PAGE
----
Summer 2010
Green Buildings; Green Stores By Elizabeth Angyal

Green Your Store Now

Sometimes the simplest ideas for conservation can be the most powerful. Here are some green ideas you can implement in your store right away and with minimal expense:

  • Recycle the packing materials that you receive.
  • Use minimal packaging at your point of sale or use packaging made of recycled materials.
  • Give your customers the choice of a reusable bag (charge only to cover your costs) that has your business name or logo.
  • Replace your light bulbs with more energy-efficient bulbs, such as LED's.
  • Shut down electronic equipment when not in use.
  • Install automatic lighting controls (on/off) to minimize energy use in areas such as storage rooms or restrooms.
  • Use programmable thermostats.
  • Use energy efficient products and equipment whenever possible (see

As laws requiring green building codes get on board, here’s a primer on what to look for in your leasing agreement and where.

City ordinances and landlords are mandating green building materials and operational materials with increasing frequency. If you rent retail space or are planning to lease a new one, you’ll probably need to conform to new green requirements.

Many of the green requirements that landlords include in their retail tenant leases are borrowed from the LEED (Leadership in Energy and Environmental Design) rating system, which is a nationally recognized third-party green building certification program. Until the last few years, LEED certification was achieved largely by single-purpose buildings such as libraries or office buildings. In response to increased demand by developers, tenants and various consultants such as architects and engineers, the USGBC (United States Green Building Council) has produced a more diverse group of certifications. One example of this is “LEED for Commercial Interiors.” This certification can be obtained by tenants who lease space (but don’t own or control the building) in a shopping center or office building. It deals primarily with interior build-outs, such as walls, lighting, painting, carpeting/flooring.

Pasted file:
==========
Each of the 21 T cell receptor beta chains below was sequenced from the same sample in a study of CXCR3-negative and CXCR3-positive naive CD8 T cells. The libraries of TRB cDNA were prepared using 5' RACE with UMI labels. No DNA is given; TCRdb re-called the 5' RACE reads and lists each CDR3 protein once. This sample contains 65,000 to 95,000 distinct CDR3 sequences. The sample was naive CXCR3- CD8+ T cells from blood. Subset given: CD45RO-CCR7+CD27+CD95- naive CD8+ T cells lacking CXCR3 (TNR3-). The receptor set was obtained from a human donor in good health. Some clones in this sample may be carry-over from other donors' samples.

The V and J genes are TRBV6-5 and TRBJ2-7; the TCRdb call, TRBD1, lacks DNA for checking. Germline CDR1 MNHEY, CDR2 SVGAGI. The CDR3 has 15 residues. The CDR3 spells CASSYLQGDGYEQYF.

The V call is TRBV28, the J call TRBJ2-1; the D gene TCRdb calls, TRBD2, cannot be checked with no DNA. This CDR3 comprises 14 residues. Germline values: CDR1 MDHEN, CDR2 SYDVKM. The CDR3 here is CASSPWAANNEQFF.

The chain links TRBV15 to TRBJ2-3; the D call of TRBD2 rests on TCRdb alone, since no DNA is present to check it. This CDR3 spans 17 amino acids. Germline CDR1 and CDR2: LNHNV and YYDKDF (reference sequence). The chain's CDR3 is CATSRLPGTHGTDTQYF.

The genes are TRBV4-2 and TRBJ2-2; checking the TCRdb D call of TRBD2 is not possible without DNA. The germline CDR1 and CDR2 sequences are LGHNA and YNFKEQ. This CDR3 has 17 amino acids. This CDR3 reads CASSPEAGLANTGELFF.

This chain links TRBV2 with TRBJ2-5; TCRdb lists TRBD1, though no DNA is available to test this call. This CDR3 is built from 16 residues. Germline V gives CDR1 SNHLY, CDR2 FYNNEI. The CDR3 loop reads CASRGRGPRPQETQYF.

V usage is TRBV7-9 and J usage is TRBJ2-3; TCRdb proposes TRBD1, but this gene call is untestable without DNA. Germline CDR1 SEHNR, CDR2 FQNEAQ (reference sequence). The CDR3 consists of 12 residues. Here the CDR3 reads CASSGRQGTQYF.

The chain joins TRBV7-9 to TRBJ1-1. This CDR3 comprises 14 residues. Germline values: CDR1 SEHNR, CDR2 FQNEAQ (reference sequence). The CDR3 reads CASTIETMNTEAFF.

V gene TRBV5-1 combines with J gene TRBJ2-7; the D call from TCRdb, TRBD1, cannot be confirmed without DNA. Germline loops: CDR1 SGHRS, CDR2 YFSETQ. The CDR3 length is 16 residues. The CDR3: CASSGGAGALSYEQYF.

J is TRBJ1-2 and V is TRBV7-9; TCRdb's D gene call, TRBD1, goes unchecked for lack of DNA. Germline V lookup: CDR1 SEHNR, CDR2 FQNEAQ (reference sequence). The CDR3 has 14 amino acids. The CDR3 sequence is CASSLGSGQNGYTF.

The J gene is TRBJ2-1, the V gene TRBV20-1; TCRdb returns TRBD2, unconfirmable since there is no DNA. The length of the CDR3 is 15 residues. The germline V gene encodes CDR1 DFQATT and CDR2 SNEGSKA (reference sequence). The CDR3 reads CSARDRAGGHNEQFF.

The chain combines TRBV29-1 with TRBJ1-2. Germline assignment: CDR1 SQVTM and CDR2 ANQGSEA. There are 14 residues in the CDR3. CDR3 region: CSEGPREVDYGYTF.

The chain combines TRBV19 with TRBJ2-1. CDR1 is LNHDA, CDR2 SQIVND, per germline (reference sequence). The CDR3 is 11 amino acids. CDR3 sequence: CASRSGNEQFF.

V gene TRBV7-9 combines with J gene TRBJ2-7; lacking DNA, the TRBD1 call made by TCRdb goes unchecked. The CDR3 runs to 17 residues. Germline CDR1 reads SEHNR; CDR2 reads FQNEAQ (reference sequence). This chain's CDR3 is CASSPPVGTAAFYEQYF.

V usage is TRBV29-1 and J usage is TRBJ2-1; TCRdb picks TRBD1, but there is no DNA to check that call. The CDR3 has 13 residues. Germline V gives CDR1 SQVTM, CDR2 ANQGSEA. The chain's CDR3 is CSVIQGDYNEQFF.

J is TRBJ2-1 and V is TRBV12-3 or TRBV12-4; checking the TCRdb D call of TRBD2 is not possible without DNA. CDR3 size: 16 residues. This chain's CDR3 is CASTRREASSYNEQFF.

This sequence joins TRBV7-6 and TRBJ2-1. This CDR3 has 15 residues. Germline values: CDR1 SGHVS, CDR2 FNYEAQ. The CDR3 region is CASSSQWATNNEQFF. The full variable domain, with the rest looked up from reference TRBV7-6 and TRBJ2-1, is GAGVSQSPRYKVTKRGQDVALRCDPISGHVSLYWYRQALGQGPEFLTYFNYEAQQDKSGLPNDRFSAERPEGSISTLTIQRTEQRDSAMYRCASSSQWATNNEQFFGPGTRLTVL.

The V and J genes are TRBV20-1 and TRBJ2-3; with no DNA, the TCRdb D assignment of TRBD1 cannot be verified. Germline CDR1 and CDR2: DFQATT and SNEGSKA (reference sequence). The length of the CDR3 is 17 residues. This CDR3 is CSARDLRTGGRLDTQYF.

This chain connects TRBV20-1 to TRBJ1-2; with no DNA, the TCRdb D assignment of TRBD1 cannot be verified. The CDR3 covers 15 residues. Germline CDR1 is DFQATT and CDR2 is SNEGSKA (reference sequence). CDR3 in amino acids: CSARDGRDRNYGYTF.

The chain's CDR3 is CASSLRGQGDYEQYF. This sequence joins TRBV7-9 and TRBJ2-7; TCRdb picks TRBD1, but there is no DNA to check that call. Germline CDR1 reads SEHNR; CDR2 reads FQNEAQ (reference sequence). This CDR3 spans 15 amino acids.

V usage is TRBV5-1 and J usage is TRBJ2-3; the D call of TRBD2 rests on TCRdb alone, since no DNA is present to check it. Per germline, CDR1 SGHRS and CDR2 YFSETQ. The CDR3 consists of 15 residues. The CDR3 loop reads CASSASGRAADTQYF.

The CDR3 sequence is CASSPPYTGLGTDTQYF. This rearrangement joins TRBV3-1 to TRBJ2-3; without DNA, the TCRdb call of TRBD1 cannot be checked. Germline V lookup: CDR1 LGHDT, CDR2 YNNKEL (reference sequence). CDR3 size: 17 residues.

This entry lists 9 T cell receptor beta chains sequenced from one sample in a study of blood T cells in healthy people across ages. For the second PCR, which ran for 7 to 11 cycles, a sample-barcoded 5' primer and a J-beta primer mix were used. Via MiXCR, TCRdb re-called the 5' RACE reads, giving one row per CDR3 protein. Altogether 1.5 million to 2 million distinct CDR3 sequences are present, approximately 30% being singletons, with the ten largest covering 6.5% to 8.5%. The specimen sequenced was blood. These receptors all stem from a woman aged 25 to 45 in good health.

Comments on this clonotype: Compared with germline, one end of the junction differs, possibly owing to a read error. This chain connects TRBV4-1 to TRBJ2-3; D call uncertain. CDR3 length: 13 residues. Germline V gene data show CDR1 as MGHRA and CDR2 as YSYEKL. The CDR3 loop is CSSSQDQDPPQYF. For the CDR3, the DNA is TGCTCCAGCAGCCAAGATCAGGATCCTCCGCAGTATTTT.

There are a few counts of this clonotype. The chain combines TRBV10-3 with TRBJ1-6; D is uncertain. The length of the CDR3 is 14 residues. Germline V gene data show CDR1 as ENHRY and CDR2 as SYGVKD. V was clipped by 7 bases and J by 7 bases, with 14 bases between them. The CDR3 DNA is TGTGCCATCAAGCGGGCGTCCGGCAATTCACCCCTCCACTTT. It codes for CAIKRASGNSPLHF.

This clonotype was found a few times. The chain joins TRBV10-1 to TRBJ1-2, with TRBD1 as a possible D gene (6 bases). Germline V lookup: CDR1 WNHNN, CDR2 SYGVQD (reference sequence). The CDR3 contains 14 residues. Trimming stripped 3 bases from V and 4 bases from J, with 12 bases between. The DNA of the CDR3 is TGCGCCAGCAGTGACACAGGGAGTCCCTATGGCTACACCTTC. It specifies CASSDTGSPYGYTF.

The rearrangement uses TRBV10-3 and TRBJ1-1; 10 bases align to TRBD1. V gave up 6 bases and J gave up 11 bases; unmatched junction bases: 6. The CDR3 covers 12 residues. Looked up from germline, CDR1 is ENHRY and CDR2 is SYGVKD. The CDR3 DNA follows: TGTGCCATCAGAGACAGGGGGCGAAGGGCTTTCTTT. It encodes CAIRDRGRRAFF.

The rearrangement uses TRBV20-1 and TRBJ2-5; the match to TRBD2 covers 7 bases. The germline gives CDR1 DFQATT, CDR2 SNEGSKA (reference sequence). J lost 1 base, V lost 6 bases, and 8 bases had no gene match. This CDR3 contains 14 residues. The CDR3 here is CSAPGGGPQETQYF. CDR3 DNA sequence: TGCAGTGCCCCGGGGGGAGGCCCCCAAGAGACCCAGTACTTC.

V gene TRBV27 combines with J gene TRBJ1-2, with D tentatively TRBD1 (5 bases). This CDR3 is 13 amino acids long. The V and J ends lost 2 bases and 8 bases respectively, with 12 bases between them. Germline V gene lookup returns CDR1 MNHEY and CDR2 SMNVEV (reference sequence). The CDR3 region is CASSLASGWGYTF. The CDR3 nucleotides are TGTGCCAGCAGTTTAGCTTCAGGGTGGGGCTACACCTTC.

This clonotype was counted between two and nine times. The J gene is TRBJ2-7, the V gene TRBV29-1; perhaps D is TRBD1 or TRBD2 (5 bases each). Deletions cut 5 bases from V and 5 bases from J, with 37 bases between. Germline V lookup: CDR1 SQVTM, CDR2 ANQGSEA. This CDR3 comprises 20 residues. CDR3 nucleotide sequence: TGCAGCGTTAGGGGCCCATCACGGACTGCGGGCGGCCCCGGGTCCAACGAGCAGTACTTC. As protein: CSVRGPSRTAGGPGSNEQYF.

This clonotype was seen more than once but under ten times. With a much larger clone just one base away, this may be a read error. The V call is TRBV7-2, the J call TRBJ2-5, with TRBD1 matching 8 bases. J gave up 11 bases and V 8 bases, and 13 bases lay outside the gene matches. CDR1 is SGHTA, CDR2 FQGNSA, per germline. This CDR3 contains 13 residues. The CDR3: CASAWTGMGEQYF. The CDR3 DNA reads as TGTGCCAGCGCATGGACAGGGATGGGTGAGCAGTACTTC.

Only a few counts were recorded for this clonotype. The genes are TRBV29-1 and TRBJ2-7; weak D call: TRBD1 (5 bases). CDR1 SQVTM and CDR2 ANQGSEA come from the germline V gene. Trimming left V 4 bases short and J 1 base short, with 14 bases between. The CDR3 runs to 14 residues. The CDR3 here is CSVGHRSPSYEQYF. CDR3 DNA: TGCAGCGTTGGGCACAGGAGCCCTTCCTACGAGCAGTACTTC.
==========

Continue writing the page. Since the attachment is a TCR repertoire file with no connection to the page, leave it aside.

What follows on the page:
Many cities are starting to include green building requirements in their municipal codes and are starting to offer incentives such as reduced permitting fees or shorter processing times for projects that achieve at least a base LEED certification. For those new to LEED, the LEED system has four increasingly more demanding levels of certification: LEED Certified (base), Silver, Gold and Platinum (the highest rating). The more green building “points” you achieve, the higher the potential rating. It is likely that in the future, LEED or other types of green requirements will increasingly become the norm, as communities raise their expectations and standards regarding what constitutes a sustainable development or business.

Green building requirements

Some common lease green building requirements that tenants might be obligated to meet are:

  • The use of water conserving fixtures (for example, low-flow toilets).
  • High efficiency HVAC equipment (in retail centers installation of the HVAC equipment is often the responsibility of the tenant).
  • Energy efficient lighting (including the ability to control lighting levels to minimize electrical usage, and the increased use of daylight).
  • High “R” value (resistance to heat loss) insulation materials (walls and ceilings), which results in increased energy use efficiency.
  • Low “U” value (thermal transmission) rated windows/storefronts.
  • Energy use monitoring (to verify performance).
  • Use of sustainable finishes, such as renewable floor materials (example: bamboo floor boards or linoleum) and low-VOC (“volatile organic compounds”) finishes. Low-VOC paints, which are now available in many colors, perform very well.
  • Storage and collection of recyclables.

Read the fine print